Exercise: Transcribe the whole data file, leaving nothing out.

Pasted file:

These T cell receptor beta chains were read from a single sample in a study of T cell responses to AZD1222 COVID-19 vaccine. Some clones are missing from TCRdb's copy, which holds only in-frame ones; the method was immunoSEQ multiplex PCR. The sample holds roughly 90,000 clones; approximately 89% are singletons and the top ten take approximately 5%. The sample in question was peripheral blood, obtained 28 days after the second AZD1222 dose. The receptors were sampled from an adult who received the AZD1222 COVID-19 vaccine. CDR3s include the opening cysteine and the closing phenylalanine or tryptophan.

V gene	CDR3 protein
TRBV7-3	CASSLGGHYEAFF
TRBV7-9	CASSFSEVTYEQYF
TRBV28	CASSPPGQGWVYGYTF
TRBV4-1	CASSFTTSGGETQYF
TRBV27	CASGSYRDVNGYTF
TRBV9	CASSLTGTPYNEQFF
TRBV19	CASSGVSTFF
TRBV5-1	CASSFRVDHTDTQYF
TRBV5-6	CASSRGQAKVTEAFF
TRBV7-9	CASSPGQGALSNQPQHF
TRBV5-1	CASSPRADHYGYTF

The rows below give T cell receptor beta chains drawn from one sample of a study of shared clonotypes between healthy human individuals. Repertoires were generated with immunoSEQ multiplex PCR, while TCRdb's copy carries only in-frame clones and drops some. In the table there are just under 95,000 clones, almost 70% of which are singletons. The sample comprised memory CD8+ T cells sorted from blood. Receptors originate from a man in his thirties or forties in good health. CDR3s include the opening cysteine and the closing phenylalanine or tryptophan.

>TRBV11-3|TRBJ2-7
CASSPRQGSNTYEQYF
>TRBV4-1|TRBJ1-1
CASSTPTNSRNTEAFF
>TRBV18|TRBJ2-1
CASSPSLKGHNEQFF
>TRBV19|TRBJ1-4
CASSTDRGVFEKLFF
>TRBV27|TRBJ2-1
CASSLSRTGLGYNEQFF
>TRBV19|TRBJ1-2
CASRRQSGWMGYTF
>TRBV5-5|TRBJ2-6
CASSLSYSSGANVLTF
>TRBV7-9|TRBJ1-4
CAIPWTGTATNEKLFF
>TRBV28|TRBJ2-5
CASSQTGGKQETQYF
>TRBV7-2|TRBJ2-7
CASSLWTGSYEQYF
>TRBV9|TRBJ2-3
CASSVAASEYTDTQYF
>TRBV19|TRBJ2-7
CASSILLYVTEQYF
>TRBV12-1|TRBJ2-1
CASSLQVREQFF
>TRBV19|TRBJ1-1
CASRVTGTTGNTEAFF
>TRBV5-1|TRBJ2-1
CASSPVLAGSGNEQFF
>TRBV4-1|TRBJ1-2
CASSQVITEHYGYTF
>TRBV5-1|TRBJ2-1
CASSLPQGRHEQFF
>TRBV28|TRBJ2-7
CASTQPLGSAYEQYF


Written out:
These T cell receptor beta chains were read from a single sample in a study of T cell responses to AZD1222 COVID-19 vaccine. Some clones are missing from TCRdb's copy, which holds only in-frame ones; the method was immunoSEQ multiplex PCR. The sample holds roughly 90,000 clones; approximately 89% are singletons and the top ten take approximately 5%. The sample in question was peripheral blood, obtained 28 days after the second AZD1222 dose. The receptors were sampled from an adult who received the AZD1222 COVID-19 vaccine. CDR3s include the opening cysteine and the closing phenylalanine or tryptophan.

V gene	CDR3 protein
TRBV7-3	CASSLGGHYEAFF
TRBV7-9	CASSFSEVTYEQYF
TRBV28	CASSPPGQGWVYGYTF
TRBV4-1	CASSFTTSGGETQYF
TRBV27	CASGSYRDVNGYTF
TRBV9	CASSLTGTPYNEQFF
TRBV19	CASSGVSTFF
TRBV5-1	CASSFRVDHTDTQYF
TRBV5-6	CASSRGQAKVTEAFF
TRBV7-9	CASSPGQGALSNQPQHF
TRBV5-1	CASSPRADHYGYTF

The rows below give T cell receptor beta chains drawn from one sample of a study of shared clonotypes between healthy human individuals. Repertoires were generated with immunoSEQ multiplex PCR, while TCRdb's copy carries only in-frame clones and drops some. In the table there are just under 95,000 clones, almost 70% of which are singletons. The sample comprised memory CD8+ T cells sorted from blood. Receptors originate from a man in his thirties or forties in good health. CDR3s include the opening cysteine and the closing phenylalanine or tryptophan.

>TRBV11-3|TRBJ2-7
CASSPRQGSNTYEQYF
>TRBV4-1|TRBJ1-1
CASSTPTNSRNTEAFF
>TRBV18|TRBJ2-1
CASSPSLKGHNEQFF
>TRBV19|TRBJ1-4
CASSTDRGVFEKLFF
>TRBV27|TRBJ2-1
CASSLSRTGLGYNEQFF
>TRBV19|TRBJ1-2
CASRRQSGWMGYTF
>TRBV5-5|TRBJ2-6
CASSLSYSSGANVLTF
>TRBV7-9|TRBJ1-4
CAIPWTGTATNEKLFF
>TRBV28|TRBJ2-5
CASSQTGGKQETQYF
>TRBV7-2|TRBJ2-7
CASSLWTGSYEQYF
>TRBV9|TRBJ2-3
CASSVAASEYTDTQYF
>TRBV19|TRBJ2-7
CASSILLYVTEQYF
>TRBV12-1|TRBJ2-1
CASSLQVREQFF
>TRBV19|TRBJ1-1
CASRVTGTTGNTEAFF
>TRBV5-1|TRBJ2-1
CASSPVLAGSGNEQFF
>TRBV4-1|TRBJ1-2
CASSQVITEHYGYTF
>TRBV5-1|TRBJ2-1
CASSLPQGRHEQFF
>TRBV28|TRBJ2-7
CASTQPLGSAYEQYF